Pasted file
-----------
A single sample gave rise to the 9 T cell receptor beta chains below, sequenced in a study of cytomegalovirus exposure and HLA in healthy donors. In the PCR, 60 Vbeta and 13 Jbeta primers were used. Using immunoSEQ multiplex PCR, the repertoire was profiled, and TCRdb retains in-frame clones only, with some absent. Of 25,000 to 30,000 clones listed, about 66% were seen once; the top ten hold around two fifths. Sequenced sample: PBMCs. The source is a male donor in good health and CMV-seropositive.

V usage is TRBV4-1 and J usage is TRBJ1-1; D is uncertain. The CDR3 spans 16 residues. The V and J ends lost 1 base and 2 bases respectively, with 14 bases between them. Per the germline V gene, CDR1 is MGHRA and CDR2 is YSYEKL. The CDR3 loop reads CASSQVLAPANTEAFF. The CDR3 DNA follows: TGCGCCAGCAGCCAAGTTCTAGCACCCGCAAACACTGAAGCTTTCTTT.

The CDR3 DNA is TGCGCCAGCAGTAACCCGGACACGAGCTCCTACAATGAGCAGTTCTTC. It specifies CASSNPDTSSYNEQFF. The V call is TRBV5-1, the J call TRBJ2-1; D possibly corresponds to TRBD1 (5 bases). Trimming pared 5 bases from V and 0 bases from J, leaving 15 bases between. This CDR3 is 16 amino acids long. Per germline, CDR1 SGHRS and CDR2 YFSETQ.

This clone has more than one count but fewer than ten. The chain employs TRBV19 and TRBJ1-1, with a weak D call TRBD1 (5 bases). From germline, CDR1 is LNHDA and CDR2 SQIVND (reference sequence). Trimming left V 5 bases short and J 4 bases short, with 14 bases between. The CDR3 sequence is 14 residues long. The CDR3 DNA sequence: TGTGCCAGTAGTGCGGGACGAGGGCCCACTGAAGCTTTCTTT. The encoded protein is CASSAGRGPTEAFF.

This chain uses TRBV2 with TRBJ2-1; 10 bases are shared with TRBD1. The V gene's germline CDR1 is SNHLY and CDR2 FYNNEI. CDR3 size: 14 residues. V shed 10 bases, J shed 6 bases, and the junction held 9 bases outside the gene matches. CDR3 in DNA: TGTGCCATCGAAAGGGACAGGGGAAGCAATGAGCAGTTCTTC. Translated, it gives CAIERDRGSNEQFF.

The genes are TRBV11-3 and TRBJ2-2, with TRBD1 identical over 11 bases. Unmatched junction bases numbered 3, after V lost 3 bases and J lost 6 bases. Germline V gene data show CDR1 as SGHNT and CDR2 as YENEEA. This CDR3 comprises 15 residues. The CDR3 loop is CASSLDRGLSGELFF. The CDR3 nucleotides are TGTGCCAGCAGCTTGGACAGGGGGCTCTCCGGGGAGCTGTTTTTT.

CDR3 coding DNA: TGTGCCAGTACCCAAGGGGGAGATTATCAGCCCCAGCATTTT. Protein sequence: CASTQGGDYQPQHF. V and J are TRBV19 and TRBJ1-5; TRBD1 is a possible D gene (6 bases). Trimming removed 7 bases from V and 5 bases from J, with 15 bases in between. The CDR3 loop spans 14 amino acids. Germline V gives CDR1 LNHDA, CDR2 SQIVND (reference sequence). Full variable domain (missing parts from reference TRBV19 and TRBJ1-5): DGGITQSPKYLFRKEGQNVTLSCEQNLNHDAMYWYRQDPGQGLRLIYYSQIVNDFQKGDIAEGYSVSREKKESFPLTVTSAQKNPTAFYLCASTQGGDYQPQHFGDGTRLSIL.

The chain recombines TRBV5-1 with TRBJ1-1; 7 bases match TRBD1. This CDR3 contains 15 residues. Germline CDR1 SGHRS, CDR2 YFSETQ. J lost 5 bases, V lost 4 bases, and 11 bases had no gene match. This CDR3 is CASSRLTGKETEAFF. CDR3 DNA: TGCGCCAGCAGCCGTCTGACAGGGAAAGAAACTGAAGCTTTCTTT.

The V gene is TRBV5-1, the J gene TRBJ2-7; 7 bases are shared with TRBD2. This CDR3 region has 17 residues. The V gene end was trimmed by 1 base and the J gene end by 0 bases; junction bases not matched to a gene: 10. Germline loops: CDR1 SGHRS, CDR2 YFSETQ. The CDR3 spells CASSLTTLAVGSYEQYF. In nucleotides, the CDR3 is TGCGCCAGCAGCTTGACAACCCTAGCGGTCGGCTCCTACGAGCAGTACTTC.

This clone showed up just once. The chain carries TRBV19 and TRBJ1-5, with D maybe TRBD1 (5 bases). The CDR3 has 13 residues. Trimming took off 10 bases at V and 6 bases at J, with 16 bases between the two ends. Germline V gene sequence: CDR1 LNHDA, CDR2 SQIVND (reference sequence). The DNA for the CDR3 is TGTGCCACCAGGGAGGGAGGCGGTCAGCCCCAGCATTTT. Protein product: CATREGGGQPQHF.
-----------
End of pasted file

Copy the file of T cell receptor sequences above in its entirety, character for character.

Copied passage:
A single sample gave rise to the 9 T cell receptor beta chains below, sequenced in a study of cytomegalovirus exposure and HLA in healthy donors. In the PCR, 60 Vbeta and 13 Jbeta primers were used. Using immunoSEQ multiplex PCR, the repertoire was profiled, and TCRdb retains in-frame clones only, with some absent. Of 25,000 to 30,000 clones listed, about 66% were seen once; the top ten hold around two fifths. Sequenced sample: PBMCs. The source is a male donor in good health and CMV-seropositive.

V usage is TRBV4-1 and J usage is TRBJ1-1; D is uncertain. The CDR3 spans 16 residues. The V and J ends lost 1 base and 2 bases respectively, with 14 bases between them. Per the germline V gene, CDR1 is MGHRA and CDR2 is YSYEKL. The CDR3 loop reads CASSQVLAPANTEAFF. The CDR3 DNA follows: TGCGCCAGCAGCCAAGTTCTAGCACCCGCAAACACTGAAGCTTTCTTT.

The CDR3 DNA is TGCGCCAGCAGTAACCCGGACACGAGCTCCTACAATGAGCAGTTCTTC. It specifies CASSNPDTSSYNEQFF. The V call is TRBV5-1, the J call TRBJ2-1; D possibly corresponds to TRBD1 (5 bases). Trimming pared 5 bases from V and 0 bases from J, leaving 15 bases between. This CDR3 is 16 amino acids long. Per germline, CDR1 SGHRS and CDR2 YFSETQ.

This clone has more than one count but fewer than ten. The chain employs TRBV19 and TRBJ1-1, with a weak D call TRBD1 (5 bases). From germline, CDR1 is LNHDA and CDR2 SQIVND (reference sequence). Trimming left V 5 bases short and J 4 bases short, with 14 bases between. The CDR3 sequence is 14 residues long. The CDR3 DNA sequence: TGTGCCAGTAGTGCGGGACGAGGGCCCACTGAAGCTTTCTTT. The encoded protein is CASSAGRGPTEAFF.

This chain uses TRBV2 with TRBJ2-1; 10 bases are shared with TRBD1. The V gene's germline CDR1 is SNHLY and CDR2 FYNNEI. CDR3 size: 14 residues. V shed 10 bases, J shed 6 bases, and the junction held 9 bases outside the gene matches. CDR3 in DNA: TGTGCCATCGAAAGGGACAGGGGAAGCAATGAGCAGTTCTTC. Translated, it gives CAIERDRGSNEQFF.

The genes are TRBV11-3 and TRBJ2-2, with TRBD1 identical over 11 bases. Unmatched junction bases numbered 3, after V lost 3 bases and J lost 6 bases. Germline V gene data show CDR1 as SGHNT and CDR2 as YENEEA. This CDR3 comprises 15 residues. The CDR3 loop is CASSLDRGLSGELFF. The CDR3 nucleotides are TGTGCCAGCAGCTTGGACAGGGGGCTCTCCGGGGAGCTGTTTTTT.

CDR3 coding DNA: TGTGCCAGTACCCAAGGGGGAGATTATCAGCCCCAGCATTTT. Protein sequence: CASTQGGDYQPQHF. V and J are TRBV19 and TRBJ1-5; TRBD1 is a possible D gene (6 bases). Trimming removed 7 bases from V and 5 bases from J, with 15 bases in between. The CDR3 loop spans 14 amino acids. Germline V gives CDR1 LNHDA, CDR2 SQIVND (reference sequence). Full variable domain (missing parts from reference TRBV19 and TRBJ1-5): DGGITQSPKYLFRKEGQNVTLSCEQNLNHDAMYWYRQDPGQGLRLIYYSQIVNDFQKGDIAEGYSVSREKKESFPLTVTSAQKNPTAFYLCASTQGGDYQPQHFGDGTRLSIL.

The chain recombines TRBV5-1 with TRBJ1-1; 7 bases match TRBD1. This CDR3 contains 15 residues. Germline CDR1 SGHRS, CDR2 YFSETQ. J lost 5 bases, V lost 4 bases, and 11 bases had no gene match. This CDR3 is CASSRLTGKETEAFF. CDR3 DNA: TGCGCCAGCAGCCGTCTGACAGGGAAAGAAACTGAAGCTTTCTTT.

The V gene is TRBV5-1, the J gene TRBJ2-7; 7 bases are shared with TRBD2. This CDR3 region has 17 residues. The V gene end was trimmed by 1 base and the J gene end by 0 bases; junction bases not matched to a gene: 10. Germline loops: CDR1 SGHRS, CDR2 YFSETQ. The CDR3 spells CASSLTTLAVGSYEQYF. In nucleotides, the CDR3 is TGCGCCAGCAGCTTGACAACCCTAGCGGTCGGCTCCTACGAGCAGTACTTC.

This clone showed up just once. The chain carries TRBV19 and TRBJ1-5, with D maybe TRBD1 (5 bases). The CDR3 has 13 residues. Trimming took off 10 bases at V and 6 bases at J, with 16 bases between the two ends. Germline V gene sequence: CDR1 LNHDA, CDR2 SQIVND (reference sequence). The DNA for the CDR3 is TGTGCCACCAGGGAGGGAGGCGGTCAGCCCCAGCATTTT. Protein product: CATREGGGQPQHF.